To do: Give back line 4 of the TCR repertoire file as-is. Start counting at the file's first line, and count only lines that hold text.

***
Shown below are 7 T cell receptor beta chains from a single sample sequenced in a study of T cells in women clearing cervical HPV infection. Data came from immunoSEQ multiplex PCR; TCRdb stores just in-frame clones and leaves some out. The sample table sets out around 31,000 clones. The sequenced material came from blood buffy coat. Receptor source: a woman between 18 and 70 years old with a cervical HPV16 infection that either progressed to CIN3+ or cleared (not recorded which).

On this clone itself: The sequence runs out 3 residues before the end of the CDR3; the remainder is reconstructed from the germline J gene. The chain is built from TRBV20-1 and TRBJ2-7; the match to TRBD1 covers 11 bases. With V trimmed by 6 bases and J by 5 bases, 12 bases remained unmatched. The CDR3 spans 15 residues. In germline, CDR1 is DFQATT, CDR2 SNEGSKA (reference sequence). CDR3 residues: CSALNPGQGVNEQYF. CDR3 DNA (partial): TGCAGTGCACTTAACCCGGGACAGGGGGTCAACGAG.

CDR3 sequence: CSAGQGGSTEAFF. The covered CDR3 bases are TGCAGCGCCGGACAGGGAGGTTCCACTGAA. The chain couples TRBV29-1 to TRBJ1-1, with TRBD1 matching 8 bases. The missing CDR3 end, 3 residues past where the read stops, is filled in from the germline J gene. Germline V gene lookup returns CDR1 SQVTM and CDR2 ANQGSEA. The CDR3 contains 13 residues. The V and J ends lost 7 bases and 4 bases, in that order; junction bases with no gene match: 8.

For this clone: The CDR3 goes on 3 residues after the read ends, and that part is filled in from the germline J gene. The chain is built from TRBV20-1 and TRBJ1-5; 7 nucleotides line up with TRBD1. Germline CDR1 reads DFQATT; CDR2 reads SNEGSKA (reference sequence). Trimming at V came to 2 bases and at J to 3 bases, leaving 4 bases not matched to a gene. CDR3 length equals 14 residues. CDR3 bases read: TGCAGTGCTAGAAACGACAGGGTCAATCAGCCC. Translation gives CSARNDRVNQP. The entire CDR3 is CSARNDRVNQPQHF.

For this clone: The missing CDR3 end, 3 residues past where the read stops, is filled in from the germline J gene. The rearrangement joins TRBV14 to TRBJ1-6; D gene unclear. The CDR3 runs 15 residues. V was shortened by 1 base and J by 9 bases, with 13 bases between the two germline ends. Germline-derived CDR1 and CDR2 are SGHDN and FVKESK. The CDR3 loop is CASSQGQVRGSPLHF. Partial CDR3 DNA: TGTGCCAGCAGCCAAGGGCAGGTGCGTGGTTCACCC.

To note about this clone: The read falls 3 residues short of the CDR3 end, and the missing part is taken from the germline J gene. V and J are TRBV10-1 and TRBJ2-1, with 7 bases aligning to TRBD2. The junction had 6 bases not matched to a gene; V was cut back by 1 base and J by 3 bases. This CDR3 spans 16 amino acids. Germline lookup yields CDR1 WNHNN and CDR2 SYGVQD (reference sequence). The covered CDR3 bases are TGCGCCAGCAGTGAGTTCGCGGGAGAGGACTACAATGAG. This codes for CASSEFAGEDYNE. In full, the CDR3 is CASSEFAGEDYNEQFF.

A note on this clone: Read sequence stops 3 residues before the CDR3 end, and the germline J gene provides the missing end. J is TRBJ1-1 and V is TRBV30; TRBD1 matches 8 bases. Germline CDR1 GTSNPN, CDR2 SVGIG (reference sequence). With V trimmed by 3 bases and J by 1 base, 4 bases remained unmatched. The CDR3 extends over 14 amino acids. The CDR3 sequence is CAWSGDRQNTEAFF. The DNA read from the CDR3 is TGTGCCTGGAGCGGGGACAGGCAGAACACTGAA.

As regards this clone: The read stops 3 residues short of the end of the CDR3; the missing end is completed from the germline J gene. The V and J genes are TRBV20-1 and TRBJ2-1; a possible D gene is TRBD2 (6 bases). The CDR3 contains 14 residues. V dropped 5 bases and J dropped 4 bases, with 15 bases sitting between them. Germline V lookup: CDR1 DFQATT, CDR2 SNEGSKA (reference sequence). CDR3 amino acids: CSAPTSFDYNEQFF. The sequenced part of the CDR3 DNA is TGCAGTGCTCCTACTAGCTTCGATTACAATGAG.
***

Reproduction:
For this clone: The CDR3 goes on 3 residues after the read ends, and that part is filled in from the germline J gene. The chain is built from TRBV20-1 and TRBJ1-5; 7 nucleotides line up with TRBD1. Germline CDR1 reads DFQATT; CDR2 reads SNEGSKA (reference sequence). Trimming at V came to 2 bases and at J to 3 bases, leaving 4 bases not matched to a gene. CDR3 length equals 14 residues. CDR3 bases read: TGCAGTGCTAGAAACGACAGGGTCAATCAGCCC. Translation gives CSARNDRVNQP. The entire CDR3 is CSARNDRVNQPQHF.